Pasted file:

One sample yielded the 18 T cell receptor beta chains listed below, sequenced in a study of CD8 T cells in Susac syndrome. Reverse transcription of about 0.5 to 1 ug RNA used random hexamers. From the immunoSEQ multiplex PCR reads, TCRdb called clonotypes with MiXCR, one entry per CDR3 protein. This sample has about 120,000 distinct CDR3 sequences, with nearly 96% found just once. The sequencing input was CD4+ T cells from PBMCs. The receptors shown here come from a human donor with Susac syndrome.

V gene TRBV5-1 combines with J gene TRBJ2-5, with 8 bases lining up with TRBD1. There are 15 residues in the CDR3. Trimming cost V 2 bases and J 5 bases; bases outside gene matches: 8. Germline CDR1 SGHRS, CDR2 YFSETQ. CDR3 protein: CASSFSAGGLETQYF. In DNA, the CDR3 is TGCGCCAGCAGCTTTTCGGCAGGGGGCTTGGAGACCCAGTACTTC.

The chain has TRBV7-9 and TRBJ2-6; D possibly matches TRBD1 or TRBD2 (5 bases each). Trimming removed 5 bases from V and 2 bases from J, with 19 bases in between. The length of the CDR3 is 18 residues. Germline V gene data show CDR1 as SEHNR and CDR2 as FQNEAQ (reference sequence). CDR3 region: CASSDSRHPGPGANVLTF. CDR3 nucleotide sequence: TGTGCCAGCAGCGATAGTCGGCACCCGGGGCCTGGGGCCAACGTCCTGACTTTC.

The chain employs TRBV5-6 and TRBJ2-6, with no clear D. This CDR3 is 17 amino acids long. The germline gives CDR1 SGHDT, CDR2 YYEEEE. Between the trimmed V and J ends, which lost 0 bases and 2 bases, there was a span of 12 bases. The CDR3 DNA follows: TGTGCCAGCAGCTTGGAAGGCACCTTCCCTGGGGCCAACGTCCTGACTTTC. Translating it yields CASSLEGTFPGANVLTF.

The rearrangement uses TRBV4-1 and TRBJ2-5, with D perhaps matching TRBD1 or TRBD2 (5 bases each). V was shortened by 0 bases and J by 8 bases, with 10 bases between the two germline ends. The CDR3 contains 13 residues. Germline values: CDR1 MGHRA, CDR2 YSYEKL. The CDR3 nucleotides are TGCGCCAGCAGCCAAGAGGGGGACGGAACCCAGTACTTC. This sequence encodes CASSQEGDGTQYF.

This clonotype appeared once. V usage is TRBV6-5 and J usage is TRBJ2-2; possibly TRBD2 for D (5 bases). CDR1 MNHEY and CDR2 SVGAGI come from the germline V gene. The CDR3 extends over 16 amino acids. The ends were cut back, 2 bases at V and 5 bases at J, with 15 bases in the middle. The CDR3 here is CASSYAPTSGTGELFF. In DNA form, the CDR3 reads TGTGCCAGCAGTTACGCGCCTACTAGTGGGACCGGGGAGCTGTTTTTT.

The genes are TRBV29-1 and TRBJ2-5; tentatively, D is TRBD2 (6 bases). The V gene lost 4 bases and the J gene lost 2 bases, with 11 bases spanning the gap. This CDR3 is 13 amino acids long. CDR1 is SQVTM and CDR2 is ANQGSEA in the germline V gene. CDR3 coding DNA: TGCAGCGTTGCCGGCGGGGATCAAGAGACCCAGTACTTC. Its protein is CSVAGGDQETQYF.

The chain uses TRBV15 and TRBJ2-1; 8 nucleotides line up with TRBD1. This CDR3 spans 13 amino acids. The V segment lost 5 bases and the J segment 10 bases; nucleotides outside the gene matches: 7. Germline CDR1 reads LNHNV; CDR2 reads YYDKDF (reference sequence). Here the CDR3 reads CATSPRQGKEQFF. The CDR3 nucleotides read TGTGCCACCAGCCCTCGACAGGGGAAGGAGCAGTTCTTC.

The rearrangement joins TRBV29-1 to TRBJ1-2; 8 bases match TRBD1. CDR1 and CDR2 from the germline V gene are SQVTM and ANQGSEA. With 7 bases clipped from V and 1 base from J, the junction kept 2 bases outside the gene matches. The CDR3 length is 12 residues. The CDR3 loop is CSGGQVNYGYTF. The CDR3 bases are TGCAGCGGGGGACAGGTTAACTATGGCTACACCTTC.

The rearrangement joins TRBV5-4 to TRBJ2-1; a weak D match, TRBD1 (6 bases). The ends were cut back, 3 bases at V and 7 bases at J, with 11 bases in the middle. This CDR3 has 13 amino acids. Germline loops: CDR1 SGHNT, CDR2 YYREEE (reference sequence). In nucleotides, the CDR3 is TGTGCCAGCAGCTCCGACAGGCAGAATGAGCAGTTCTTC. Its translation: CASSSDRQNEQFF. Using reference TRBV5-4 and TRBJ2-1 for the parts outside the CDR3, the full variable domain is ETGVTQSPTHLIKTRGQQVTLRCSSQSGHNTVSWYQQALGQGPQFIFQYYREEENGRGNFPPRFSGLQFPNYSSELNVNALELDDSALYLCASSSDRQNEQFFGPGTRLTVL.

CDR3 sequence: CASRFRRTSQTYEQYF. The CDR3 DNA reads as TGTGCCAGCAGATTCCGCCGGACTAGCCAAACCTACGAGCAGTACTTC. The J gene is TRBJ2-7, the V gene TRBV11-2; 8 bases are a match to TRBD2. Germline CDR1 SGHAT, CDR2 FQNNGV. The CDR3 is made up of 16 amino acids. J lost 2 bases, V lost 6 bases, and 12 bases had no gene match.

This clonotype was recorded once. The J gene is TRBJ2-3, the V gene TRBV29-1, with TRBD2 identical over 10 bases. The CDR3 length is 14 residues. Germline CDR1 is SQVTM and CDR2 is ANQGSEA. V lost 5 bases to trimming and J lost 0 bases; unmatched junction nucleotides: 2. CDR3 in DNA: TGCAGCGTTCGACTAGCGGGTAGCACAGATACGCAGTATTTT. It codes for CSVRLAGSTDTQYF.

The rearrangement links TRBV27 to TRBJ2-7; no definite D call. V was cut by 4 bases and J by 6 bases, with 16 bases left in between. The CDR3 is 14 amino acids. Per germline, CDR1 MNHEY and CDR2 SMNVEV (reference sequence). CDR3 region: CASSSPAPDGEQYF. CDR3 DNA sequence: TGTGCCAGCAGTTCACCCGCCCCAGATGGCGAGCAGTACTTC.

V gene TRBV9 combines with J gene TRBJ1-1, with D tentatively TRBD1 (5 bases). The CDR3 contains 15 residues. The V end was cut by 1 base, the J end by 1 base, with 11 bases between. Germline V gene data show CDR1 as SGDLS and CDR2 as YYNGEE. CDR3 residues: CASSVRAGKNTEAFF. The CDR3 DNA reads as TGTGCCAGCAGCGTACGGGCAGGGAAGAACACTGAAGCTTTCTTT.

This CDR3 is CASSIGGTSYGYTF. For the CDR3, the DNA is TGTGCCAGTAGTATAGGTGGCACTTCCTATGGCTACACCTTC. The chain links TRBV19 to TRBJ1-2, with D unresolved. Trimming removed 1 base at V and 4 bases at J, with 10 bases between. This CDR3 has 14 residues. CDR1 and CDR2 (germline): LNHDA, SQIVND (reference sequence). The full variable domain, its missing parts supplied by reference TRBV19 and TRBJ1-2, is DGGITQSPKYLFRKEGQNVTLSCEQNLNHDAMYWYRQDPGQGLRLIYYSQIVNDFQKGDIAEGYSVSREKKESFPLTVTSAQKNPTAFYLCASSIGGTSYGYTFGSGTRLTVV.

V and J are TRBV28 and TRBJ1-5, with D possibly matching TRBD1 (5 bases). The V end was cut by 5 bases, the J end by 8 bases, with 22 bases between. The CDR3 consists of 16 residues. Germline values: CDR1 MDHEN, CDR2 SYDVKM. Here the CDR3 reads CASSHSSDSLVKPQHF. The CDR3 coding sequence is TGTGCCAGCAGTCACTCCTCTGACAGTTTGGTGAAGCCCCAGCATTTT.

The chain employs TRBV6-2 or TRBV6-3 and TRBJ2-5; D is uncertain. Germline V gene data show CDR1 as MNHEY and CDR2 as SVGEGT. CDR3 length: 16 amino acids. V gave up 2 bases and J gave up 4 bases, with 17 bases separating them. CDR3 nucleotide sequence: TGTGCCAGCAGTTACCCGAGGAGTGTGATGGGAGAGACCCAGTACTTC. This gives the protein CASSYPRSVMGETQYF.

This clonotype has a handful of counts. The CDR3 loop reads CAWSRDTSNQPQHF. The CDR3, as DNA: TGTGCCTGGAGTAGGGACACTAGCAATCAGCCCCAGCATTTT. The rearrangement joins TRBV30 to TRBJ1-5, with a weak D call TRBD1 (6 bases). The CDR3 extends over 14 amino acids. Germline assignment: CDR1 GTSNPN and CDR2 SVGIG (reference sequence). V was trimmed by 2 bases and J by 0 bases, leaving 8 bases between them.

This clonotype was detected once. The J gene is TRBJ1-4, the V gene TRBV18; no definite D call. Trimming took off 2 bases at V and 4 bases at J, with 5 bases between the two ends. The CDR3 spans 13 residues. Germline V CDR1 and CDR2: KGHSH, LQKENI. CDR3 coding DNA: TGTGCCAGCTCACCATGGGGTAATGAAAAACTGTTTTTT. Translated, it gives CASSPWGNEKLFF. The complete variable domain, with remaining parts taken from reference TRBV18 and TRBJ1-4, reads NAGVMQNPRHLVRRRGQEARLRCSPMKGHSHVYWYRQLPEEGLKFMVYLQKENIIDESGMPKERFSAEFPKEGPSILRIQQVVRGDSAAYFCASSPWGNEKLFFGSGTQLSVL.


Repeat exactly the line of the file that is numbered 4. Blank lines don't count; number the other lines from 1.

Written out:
The chain employs TRBV5-6 and TRBJ2-6, with no clear D. This CDR3 is 17 amino acids long. The germline gives CDR1 SGHDT, CDR2 YYEEEE. Between the trimmed V and J ends, which lost 0 bases and 2 bases, there was a span of 12 bases. The CDR3 DNA follows: TGTGCCAGCAGCTTGGAAGGCACCTTCCCTGGGGCCAACGTCCTGACTTTC. Translating it yields CASSLEGTFPGANVLTF.